Photo: ‘Tal-Paul: Paul Johnson (left) and DJ Lil’Tal (right) are the Doobie Brothas, from the artwork for the Doobie Bruthas EP on Dance Mania.

This summer marked the release of The Doobie Bruthas project (DM-301), a new EP from the resurgent Dance Mania Records featuring two old friends & remarkable producers from the label’s golden era.

The Doobie Bruthas are DJ Paul Johnson and the man of the hour, DJ Lil’ Tal. Our guy Lil’ Tal has deep roots in the Chicago House Scene. A DJ from a preternaturally young age and member of the legendary Chicago Traxmen, his pedigree includes Dance Mania releases Flava In Ya Ear, Trax 4da Women, Southside Madness (copies of which sell for some $90+ on discogs), Mind Games and the mysterious Volume 3 in the Basement Trax series (aka The Unreleased Trax).

Earlier this year, Lil’ Tal also dropped the highly regarded Juke Tracks on vinyl from Rodney Bakerr’s seminal rockin’ House. A 5 Magazine Interview is overdue, to say the least. And here it is.


How did you get into DJing? Around what time was this?

I got into music at an early age. I learned the basic DJing technique at the age of 9. It took about four hours for me to learn the basics of mixing two records together. I had to learn how to count the beats, learn the format of songs, what the breaks are in a song and how long the normal lengths are. But it was around 1981-82 when I started trying to figure it out. So I can say around ’83 is the year I learned the skillz of the craft!


Was Flava in Ya Ear your first record? How did you hook up with Dance Mania?

Yes, it was my very first release on vinyl. I was making tracks for probably around four or five years prior to that. I hooked up with Dance Mania through my good friend and mentor of music Paul Johnson. I used to go to his house to make tracks and learn equipment ’cause his ass always had some type of new equipment every few months or so.

But I had asked him how I could get this released… He said, simple, take it to Ray Barney and tell him I sent you to him with a project to release. Then he said, better yet I’m just gonna call him and tell him I got a new artist for you. And that was it!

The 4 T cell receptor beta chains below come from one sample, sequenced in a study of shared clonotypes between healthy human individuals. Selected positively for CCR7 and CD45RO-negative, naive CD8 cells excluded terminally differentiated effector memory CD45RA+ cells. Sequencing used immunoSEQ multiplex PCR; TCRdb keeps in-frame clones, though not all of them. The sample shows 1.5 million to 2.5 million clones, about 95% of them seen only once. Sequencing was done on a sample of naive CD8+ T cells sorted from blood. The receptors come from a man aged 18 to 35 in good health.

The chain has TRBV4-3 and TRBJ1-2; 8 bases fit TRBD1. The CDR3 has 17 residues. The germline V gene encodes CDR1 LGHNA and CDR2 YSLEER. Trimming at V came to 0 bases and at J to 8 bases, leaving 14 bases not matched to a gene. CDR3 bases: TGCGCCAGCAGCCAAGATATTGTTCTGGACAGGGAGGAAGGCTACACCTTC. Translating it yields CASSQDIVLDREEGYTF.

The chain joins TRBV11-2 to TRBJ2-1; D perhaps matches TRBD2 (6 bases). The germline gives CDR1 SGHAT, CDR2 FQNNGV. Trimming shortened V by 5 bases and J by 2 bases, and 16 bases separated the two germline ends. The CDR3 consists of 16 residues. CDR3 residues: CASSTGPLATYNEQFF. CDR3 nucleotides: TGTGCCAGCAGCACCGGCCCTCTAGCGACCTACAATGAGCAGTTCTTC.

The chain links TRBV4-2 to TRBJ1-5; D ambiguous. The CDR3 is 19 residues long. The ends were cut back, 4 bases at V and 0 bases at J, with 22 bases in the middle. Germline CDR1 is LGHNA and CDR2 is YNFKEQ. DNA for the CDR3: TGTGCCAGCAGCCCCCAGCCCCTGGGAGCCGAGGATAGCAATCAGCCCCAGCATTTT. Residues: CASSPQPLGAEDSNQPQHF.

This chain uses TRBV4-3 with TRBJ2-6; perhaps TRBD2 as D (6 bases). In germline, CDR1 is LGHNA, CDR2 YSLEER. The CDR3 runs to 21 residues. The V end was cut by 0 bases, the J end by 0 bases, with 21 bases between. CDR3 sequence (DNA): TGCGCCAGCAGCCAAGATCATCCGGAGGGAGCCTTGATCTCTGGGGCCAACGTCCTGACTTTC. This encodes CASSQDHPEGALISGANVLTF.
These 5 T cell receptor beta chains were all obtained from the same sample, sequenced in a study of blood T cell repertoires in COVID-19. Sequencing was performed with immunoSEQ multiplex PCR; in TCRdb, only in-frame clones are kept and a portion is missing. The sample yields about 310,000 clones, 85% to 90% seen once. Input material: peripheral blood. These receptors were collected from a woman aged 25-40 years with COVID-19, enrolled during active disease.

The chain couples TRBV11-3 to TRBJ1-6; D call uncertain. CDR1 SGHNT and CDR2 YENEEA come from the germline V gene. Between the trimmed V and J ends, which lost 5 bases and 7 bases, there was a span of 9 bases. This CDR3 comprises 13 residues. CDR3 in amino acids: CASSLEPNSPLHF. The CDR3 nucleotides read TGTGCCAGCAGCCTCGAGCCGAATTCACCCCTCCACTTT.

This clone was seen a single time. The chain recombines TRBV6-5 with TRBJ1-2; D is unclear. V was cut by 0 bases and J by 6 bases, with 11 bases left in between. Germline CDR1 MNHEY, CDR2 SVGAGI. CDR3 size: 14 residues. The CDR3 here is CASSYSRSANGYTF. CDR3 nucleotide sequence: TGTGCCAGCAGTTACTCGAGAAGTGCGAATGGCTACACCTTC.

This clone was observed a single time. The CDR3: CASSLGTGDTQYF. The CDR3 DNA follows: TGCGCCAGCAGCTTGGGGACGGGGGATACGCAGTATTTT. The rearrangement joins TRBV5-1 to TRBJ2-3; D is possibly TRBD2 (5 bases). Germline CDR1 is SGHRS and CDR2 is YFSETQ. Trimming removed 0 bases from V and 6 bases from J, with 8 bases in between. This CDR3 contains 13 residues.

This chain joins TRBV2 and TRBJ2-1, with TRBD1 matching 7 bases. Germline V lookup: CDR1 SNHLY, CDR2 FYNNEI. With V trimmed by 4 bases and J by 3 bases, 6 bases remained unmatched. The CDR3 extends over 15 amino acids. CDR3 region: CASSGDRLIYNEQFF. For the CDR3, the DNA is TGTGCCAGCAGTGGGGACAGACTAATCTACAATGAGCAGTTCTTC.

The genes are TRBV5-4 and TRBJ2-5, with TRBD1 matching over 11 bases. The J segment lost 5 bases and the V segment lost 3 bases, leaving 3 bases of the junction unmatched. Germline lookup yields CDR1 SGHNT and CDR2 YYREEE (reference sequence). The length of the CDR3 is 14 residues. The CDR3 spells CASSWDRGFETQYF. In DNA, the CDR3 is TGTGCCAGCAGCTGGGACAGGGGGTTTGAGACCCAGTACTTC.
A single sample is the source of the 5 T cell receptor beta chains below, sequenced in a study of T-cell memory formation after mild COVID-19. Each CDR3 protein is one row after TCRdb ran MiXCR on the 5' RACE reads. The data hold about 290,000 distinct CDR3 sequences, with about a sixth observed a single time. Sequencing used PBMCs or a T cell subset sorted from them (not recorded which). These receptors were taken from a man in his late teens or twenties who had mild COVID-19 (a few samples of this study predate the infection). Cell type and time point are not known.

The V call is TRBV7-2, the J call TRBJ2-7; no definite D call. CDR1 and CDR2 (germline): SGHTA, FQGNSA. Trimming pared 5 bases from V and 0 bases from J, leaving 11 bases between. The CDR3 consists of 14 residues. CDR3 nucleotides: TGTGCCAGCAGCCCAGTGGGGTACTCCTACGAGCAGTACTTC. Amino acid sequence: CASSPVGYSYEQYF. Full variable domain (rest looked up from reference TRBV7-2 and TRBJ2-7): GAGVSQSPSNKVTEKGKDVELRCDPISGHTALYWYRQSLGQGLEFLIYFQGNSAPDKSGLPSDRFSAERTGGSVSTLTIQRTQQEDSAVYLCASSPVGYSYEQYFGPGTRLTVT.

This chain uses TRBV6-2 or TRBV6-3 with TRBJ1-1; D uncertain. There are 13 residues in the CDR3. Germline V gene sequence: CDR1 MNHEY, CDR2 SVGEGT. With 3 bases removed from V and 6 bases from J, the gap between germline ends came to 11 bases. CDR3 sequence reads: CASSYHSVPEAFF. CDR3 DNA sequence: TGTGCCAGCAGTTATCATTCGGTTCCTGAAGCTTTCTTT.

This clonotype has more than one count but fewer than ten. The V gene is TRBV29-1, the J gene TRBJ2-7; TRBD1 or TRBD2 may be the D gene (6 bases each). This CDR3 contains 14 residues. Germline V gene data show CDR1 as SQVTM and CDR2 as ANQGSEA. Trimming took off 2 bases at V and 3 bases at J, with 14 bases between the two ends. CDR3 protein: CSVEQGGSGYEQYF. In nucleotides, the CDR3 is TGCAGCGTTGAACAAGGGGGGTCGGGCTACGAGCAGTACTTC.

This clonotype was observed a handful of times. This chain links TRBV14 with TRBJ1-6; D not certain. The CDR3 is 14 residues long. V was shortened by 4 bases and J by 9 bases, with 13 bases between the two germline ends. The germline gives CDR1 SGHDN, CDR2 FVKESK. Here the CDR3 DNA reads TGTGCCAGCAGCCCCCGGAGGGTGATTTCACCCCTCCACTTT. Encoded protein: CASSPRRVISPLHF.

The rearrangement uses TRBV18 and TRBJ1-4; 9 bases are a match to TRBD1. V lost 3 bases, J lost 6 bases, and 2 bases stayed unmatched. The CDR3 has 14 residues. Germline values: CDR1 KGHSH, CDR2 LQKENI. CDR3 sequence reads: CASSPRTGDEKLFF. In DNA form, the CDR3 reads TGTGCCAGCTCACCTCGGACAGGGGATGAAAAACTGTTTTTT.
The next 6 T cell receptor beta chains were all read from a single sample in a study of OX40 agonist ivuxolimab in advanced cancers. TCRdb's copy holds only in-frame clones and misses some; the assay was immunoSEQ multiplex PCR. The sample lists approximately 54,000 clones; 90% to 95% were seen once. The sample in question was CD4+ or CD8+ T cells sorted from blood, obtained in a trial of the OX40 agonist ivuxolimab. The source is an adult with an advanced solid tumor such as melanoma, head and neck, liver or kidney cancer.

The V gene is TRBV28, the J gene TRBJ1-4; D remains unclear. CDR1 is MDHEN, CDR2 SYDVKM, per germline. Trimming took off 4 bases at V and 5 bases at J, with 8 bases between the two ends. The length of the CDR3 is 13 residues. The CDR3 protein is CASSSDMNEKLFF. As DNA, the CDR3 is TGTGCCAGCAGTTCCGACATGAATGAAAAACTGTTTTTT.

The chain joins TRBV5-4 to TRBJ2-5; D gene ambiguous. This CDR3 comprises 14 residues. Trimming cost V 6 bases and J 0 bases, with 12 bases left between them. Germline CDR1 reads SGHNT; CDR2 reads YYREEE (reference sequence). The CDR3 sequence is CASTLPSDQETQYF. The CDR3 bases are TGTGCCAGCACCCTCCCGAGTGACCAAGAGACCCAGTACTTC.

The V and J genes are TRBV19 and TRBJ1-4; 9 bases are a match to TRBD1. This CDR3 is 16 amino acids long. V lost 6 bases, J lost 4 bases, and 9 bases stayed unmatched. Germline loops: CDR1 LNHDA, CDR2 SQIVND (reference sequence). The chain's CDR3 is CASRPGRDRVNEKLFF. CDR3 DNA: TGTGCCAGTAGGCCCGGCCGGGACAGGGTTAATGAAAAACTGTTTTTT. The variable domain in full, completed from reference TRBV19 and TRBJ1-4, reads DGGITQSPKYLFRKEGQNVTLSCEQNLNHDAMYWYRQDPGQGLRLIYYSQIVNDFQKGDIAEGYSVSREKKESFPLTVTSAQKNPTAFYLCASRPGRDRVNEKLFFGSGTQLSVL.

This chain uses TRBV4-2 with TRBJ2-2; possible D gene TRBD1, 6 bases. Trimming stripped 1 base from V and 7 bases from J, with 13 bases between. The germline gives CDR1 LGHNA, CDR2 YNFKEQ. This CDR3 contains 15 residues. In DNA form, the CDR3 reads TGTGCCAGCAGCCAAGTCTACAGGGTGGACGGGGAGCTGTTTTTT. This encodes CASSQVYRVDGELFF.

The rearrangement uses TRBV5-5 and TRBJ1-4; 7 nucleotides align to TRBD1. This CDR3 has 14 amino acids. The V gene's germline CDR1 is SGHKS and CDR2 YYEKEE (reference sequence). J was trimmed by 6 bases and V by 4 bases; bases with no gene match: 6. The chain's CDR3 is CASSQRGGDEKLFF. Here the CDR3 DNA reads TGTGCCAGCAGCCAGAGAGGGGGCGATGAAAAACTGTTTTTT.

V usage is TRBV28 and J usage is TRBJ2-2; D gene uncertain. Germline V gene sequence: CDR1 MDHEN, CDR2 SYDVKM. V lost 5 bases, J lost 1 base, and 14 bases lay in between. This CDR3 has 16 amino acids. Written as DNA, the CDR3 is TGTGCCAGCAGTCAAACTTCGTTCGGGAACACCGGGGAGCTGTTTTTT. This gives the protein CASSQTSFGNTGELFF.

That and Trax 4da Women are both credited to you & the Chicago Traxmen. Who worked on those tracks? or were 5 guys in the studio putting those together?

This is how it goes. The Chicago Traxmen is a group of DJs and producers. The members are Paul Johnson, Robert Armani, Eric Martin, Drew Sky and Michael Airhart, all of which are original members. Then the group picked up two more members, which was me and Gant-Man. We were more like the “first round draft pick” of the final members to join!

So for my first EP, Paul said that putting the Chicago Traxmen name on the record was to let everyone know that this was a bangin’ ass record from a fresh member of the camp. The Traxmen name was already known, so it was to solidify that the music was from a well-known brand… and don’t hesitate to buy it!!

Paul helped me with production, giving me tips on how to construct some of the arrangements to my songs because I was just learning some of the new equipment while putting my EP together. Gant is the voice on “Trax 4 Da Women”. I got the original concept from a DJ friend of me and Gant’s named Tydell (AKA DJ Ty) who was one of the DJs we used to kick it with at the project parties back in the day. All my tracks are produced by me – all of them!

It’s not often we all record together ’cause we like to be surprised with each other’s work. But we do have sessions here and there together.


One more “old” record – this is one of my favorites not just from you but from the Dance Mania catalog: Basement Trax Vol. 3. How did that wind up as a split between you and Gant? How did that record get made? It was called “Unreleased Trax” when it dropped I think.